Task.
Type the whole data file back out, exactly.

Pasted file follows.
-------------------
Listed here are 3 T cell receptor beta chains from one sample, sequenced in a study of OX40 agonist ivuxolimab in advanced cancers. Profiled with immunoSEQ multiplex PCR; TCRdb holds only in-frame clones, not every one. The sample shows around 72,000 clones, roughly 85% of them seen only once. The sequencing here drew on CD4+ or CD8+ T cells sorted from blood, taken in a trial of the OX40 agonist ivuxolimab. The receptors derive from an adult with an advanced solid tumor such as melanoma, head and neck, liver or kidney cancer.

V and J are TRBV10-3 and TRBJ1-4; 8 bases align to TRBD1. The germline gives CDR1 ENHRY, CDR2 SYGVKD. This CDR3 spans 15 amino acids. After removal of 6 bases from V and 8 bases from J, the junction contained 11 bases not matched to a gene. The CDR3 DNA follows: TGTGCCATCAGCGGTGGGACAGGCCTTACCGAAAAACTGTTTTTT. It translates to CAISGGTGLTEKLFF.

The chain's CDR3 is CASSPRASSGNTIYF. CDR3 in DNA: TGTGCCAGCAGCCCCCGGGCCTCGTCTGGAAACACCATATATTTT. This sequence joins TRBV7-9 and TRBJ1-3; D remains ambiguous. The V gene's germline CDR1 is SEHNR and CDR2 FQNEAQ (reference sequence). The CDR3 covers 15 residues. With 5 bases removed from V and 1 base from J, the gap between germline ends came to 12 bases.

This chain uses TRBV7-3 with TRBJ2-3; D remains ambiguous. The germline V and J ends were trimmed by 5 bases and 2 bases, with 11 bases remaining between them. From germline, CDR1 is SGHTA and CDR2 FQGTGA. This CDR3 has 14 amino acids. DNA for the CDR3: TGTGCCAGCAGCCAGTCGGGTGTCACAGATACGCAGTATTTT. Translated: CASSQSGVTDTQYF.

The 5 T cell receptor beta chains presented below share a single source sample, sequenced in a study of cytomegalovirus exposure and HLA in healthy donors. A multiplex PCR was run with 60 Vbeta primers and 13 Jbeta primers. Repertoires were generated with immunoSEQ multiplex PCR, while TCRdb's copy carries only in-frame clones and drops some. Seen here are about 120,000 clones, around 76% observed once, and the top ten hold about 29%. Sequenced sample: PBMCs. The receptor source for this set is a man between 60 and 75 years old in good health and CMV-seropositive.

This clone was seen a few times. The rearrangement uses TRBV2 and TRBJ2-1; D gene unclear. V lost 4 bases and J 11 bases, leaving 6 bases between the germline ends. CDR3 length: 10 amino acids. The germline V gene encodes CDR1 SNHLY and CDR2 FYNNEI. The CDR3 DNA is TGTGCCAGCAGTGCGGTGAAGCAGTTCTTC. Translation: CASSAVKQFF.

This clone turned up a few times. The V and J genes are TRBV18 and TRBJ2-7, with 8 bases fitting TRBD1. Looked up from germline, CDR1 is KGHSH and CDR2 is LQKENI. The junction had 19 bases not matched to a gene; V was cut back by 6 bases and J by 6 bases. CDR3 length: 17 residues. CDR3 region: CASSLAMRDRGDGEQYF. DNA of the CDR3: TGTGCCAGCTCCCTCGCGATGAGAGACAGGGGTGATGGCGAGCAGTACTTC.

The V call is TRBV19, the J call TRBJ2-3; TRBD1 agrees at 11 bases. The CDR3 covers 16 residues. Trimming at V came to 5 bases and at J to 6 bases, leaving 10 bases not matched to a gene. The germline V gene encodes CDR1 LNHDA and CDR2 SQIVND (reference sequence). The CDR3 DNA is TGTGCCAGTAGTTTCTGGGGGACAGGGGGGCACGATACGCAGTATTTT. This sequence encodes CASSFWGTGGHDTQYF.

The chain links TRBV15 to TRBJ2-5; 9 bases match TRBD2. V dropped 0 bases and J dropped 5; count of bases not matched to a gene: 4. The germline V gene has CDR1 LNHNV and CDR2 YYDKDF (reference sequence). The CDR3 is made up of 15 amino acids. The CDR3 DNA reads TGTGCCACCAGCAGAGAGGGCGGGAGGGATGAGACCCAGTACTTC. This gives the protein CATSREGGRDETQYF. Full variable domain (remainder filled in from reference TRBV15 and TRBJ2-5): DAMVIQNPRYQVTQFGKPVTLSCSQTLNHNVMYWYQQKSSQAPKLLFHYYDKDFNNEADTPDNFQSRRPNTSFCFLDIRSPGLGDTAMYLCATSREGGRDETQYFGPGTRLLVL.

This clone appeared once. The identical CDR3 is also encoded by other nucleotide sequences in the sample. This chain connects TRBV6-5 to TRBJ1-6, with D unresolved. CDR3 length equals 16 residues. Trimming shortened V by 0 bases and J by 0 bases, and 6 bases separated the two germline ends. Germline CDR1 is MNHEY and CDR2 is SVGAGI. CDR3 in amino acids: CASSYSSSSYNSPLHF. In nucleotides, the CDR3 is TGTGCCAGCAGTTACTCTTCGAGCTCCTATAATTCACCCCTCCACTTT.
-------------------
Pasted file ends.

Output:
Listed here are 3 T cell receptor beta chains from one sample, sequenced in a study of OX40 agonist ivuxolimab in advanced cancers. Profiled with immunoSEQ multiplex PCR; TCRdb holds only in-frame clones, not every one. The sample shows around 72,000 clones, roughly 85% of them seen only once. The sequencing here drew on CD4+ or CD8+ T cells sorted from blood, taken in a trial of the OX40 agonist ivuxolimab. The receptors derive from an adult with an advanced solid tumor such as melanoma, head and neck, liver or kidney cancer.

V and J are TRBV10-3 and TRBJ1-4; 8 bases align to TRBD1. The germline gives CDR1 ENHRY, CDR2 SYGVKD. This CDR3 spans 15 amino acids. After removal of 6 bases from V and 8 bases from J, the junction contained 11 bases not matched to a gene. The CDR3 DNA follows: TGTGCCATCAGCGGTGGGACAGGCCTTACCGAAAAACTGTTTTTT. It translates to CAISGGTGLTEKLFF.

The chain's CDR3 is CASSPRASSGNTIYF. CDR3 in DNA: TGTGCCAGCAGCCCCCGGGCCTCGTCTGGAAACACCATATATTTT. This sequence joins TRBV7-9 and TRBJ1-3; D remains ambiguous. The V gene's germline CDR1 is SEHNR and CDR2 FQNEAQ (reference sequence). The CDR3 covers 15 residues. With 5 bases removed from V and 1 base from J, the gap between germline ends came to 12 bases.

This chain uses TRBV7-3 with TRBJ2-3; D remains ambiguous. The germline V and J ends were trimmed by 5 bases and 2 bases, with 11 bases remaining between them. From germline, CDR1 is SGHTA and CDR2 FQGTGA. This CDR3 has 14 amino acids. DNA for the CDR3: TGTGCCAGCAGCCAGTCGGGTGTCACAGATACGCAGTATTTT. Translated: CASSQSGVTDTQYF.

The 5 T cell receptor beta chains presented below share a single source sample, sequenced in a study of cytomegalovirus exposure and HLA in healthy donors. A multiplex PCR was run with 60 Vbeta primers and 13 Jbeta primers. Repertoires were generated with immunoSEQ multiplex PCR, while TCRdb's copy carries only in-frame clones and drops some. Seen here are about 120,000 clones, around 76% observed once, and the top ten hold about 29%. Sequenced sample: PBMCs. The receptor source for this set is a man between 60 and 75 years old in good health and CMV-seropositive.

This clone was seen a few times. The rearrangement uses TRBV2 and TRBJ2-1; D gene unclear. V lost 4 bases and J 11 bases, leaving 6 bases between the germline ends. CDR3 length: 10 amino acids. The germline V gene encodes CDR1 SNHLY and CDR2 FYNNEI. The CDR3 DNA is TGTGCCAGCAGTGCGGTGAAGCAGTTCTTC. Translation: CASSAVKQFF.

This clone turned up a few times. The V and J genes are TRBV18 and TRBJ2-7, with 8 bases fitting TRBD1. Looked up from germline, CDR1 is KGHSH and CDR2 is LQKENI. The junction had 19 bases not matched to a gene; V was cut back by 6 bases and J by 6 bases. CDR3 length: 17 residues. CDR3 region: CASSLAMRDRGDGEQYF. DNA of the CDR3: TGTGCCAGCTCCCTCGCGATGAGAGACAGGGGTGATGGCGAGCAGTACTTC.

The V call is TRBV19, the J call TRBJ2-3; TRBD1 agrees at 11 bases. The CDR3 covers 16 residues. Trimming at V came to 5 bases and at J to 6 bases, leaving 10 bases not matched to a gene. The germline V gene encodes CDR1 LNHDA and CDR2 SQIVND (reference sequence). The CDR3 DNA is TGTGCCAGTAGTTTCTGGGGGACAGGGGGGCACGATACGCAGTATTTT. This sequence encodes CASSFWGTGGHDTQYF.

The chain links TRBV15 to TRBJ2-5; 9 bases match TRBD2. V dropped 0 bases and J dropped 5; count of bases not matched to a gene: 4. The germline V gene has CDR1 LNHNV and CDR2 YYDKDF (reference sequence). The CDR3 is made up of 15 amino acids. The CDR3 DNA reads TGTGCCACCAGCAGAGAGGGCGGGAGGGATGAGACCCAGTACTTC. This gives the protein CATSREGGRDETQYF. Full variable domain (remainder filled in from reference TRBV15 and TRBJ2-5): DAMVIQNPRYQVTQFGKPVTLSCSQTLNHNVMYWYQQKSSQAPKLLFHYYDKDFNNEADTPDNFQSRRPNTSFCFLDIRSPGLGDTAMYLCATSREGGRDETQYFGPGTRLLVL.

This clone appeared once. The identical CDR3 is also encoded by other nucleotide sequences in the sample. This chain connects TRBV6-5 to TRBJ1-6, with D unresolved. CDR3 length equals 16 residues. Trimming shortened V by 0 bases and J by 0 bases, and 6 bases separated the two germline ends. Germline CDR1 is MNHEY and CDR2 is SVGAGI. CDR3 in amino acids: CASSYSSSSYNSPLHF. In nucleotides, the CDR3 is TGTGCCAGCAGTTACTCTTCGAGCTCCTATAATTCACCCCTCCACTTT.